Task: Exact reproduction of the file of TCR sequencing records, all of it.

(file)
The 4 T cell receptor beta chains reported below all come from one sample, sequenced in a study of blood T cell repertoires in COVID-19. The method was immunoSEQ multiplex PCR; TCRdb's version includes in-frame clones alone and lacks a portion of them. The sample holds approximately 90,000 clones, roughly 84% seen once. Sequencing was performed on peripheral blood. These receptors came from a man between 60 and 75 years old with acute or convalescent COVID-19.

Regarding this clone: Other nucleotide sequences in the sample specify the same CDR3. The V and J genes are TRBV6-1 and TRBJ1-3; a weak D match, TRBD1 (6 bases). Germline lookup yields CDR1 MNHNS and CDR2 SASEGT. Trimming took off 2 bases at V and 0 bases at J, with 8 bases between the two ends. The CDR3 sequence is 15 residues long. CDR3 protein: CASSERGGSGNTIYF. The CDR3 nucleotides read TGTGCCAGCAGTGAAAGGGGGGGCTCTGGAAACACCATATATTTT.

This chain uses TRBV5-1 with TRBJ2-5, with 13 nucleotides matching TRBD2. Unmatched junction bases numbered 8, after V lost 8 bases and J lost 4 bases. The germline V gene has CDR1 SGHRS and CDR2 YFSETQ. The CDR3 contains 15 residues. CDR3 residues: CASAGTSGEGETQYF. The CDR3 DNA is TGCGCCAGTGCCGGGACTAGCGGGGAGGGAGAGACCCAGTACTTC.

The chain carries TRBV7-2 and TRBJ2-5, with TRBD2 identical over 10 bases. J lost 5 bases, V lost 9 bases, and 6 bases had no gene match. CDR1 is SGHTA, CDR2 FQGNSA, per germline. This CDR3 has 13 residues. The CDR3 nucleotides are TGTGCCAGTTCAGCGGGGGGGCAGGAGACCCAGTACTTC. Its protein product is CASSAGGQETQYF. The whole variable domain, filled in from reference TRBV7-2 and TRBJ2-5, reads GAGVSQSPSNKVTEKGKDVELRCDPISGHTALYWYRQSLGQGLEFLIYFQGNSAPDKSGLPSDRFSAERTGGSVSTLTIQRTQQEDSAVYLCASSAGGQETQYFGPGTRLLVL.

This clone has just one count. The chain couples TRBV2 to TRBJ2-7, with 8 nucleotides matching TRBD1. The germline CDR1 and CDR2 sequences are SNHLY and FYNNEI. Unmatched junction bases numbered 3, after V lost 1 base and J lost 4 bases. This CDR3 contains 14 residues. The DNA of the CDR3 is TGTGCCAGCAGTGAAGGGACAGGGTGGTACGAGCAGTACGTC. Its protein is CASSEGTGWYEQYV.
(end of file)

The 4 T cell receptor beta chains reported below all come from one sample, sequenced in a study of blood T cell repertoires in COVID-19. The method was immunoSEQ multiplex PCR; TCRdb's version includes in-frame clones alone and lacks a portion of them. The sample holds approximately 90,000 clones, roughly 84% seen once. Sequencing was performed on peripheral blood. These receptors came from a man between 60 and 75 years old with acute or convalescent COVID-19.

Regarding this clone: Other nucleotide sequences in the sample specify the same CDR3. The V and J genes are TRBV6-1 and TRBJ1-3; a weak D match, TRBD1 (6 bases). Germline lookup yields CDR1 MNHNS and CDR2 SASEGT. Trimming took off 2 bases at V and 0 bases at J, with 8 bases between the two ends. The CDR3 sequence is 15 residues long. CDR3 protein: CASSERGGSGNTIYF. The CDR3 nucleotides read TGTGCCAGCAGTGAAAGGGGGGGCTCTGGAAACACCATATATTTT.

This chain uses TRBV5-1 with TRBJ2-5, with 13 nucleotides matching TRBD2. Unmatched junction bases numbered 8, after V lost 8 bases and J lost 4 bases. The germline V gene has CDR1 SGHRS and CDR2 YFSETQ. The CDR3 contains 15 residues. CDR3 residues: CASAGTSGEGETQYF. The CDR3 DNA is TGCGCCAGTGCCGGGACTAGCGGGGAGGGAGAGACCCAGTACTTC.

The chain carries TRBV7-2 and TRBJ2-5, with TRBD2 identical over 10 bases. J lost 5 bases, V lost 9 bases, and 6 bases had no gene match. CDR1 is SGHTA, CDR2 FQGNSA, per germline. This CDR3 has 13 residues. The CDR3 nucleotides are TGTGCCAGTTCAGCGGGGGGGCAGGAGACCCAGTACTTC. Its protein product is CASSAGGQETQYF. The whole variable domain, filled in from reference TRBV7-2 and TRBJ2-5, reads GAGVSQSPSNKVTEKGKDVELRCDPISGHTALYWYRQSLGQGLEFLIYFQGNSAPDKSGLPSDRFSAERTGGSVSTLTIQRTQQEDSAVYLCASSAGGQETQYFGPGTRLLVL.

This clone has just one count. The chain couples TRBV2 to TRBJ2-7, with 8 nucleotides matching TRBD1. The germline CDR1 and CDR2 sequences are SNHLY and FYNNEI. Unmatched junction bases numbered 3, after V lost 1 base and J lost 4 bases. This CDR3 contains 14 residues. The DNA of the CDR3 is TGTGCCAGCAGTGAAGGGACAGGGTGGTACGAGCAGTACGTC. Its protein is CASSEGTGWYEQYV.